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Public works facility opens for students: Completion date set for mid summer

Press Photo by Nadya Faulx Students from Jefferson and Lincoln Elementary schools receive a private tour of the new, yet incomplete, public works facility Tuesday. Construction is expected to wrap up on the building in late June.

The new Dickinson public works facility opened its doors Tuesday, but only for a select group of visitors: nearly 200 elementary school kids.

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Students from Roosevelt, Lincoln and Jefferson elementary schools were invited to tour the close-to-complete building as part of National Public Works Week, which educates the public about public works services.

“The kids aren’t familiar with public works activities,” said Gary Zuroff, Dickinson public works director. “I had one kid ask me, ‘Is this like Menards?’

“This gives them an idea of what we do.”

Trucks and other machinery were brought in for the first public showing, but the building isn’t in use yet.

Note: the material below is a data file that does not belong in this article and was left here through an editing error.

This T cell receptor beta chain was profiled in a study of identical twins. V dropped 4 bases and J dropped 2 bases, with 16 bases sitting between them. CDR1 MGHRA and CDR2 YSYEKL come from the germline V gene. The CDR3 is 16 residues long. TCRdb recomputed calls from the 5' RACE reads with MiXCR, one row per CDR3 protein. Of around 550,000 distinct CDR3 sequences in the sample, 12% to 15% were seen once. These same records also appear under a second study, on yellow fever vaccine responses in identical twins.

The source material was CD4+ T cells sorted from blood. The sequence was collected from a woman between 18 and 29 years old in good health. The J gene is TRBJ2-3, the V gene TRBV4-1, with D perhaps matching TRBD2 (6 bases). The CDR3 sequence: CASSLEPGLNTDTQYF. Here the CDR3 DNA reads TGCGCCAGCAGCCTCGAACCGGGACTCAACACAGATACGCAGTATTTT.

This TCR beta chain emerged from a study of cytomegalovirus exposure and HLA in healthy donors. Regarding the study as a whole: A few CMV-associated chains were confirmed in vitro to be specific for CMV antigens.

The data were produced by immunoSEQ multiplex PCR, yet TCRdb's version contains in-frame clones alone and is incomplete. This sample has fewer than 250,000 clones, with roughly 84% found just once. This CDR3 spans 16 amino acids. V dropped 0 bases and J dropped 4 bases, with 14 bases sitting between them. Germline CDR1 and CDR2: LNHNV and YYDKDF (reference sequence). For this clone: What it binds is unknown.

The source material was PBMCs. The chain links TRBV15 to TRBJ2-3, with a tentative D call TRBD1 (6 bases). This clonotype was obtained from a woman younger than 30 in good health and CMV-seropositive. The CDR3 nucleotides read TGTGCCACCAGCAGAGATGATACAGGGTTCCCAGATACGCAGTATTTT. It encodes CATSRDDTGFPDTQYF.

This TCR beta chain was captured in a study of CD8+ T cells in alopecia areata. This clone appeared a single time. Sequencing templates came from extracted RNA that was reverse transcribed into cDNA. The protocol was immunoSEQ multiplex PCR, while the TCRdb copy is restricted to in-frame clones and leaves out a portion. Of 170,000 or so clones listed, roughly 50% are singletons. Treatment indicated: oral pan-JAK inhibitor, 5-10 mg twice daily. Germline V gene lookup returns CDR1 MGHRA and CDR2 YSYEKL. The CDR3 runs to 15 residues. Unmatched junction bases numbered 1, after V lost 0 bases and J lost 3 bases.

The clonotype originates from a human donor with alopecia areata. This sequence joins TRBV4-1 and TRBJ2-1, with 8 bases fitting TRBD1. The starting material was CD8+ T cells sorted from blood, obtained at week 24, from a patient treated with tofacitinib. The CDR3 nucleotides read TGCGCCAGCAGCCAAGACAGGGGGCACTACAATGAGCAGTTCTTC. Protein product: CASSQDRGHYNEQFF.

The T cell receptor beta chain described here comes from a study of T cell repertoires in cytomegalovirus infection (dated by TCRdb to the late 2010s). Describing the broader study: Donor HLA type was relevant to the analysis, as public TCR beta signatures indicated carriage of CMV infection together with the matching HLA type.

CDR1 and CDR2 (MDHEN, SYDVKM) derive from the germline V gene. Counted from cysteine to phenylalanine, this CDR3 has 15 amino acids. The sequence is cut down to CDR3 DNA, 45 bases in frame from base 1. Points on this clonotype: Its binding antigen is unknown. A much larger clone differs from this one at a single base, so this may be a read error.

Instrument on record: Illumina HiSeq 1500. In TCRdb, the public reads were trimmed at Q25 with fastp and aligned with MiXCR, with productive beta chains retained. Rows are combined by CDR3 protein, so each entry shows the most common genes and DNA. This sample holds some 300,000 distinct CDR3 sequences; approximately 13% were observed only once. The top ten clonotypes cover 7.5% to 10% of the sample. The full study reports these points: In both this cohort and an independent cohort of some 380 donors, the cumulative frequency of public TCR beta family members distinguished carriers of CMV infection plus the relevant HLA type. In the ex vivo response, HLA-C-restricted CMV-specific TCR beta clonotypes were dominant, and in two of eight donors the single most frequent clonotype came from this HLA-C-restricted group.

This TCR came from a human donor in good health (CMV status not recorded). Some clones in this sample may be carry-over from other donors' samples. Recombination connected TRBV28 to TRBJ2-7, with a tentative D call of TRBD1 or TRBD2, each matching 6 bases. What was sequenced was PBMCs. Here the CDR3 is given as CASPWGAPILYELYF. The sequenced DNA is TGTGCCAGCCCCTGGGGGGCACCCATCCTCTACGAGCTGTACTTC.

Shingobee Builders’ Randy VanHyfte, the project supervisor on the building, said workers will start paving the surrounding land with eight inches of concrete next week.

Construction on the 96,000-square foot, $16 million building started last May but faced several weather delays. The building is expected to be complete by early July.

“It will be good to get it done,” VanHyfte said.

The current public works buildings haven’t been able to keep up with the city’s growth, Zuroff said.

“There’s more infrastructure to maintain, the distances are getting bigger,” he said. “With all new infrastructure, somebody’s gotta maintain it, and that’s where we come in.”

Darryl Wehner, chief street maintenance operator with public works, said equipment has gotten bigger, and the agency “outgrew” the old facility.

“There are so many things we’ve been making do with,” he said.

The new building, located off Energy Drive near Interstate 94, is bigger than both current public works buildings combined — one for street, one for water.

A more formal public tour will be held in late summer, but VanHyfte said the elementary students were a good pick for the building’s first public showing.

“The kids get more of a kick out of it,” he said.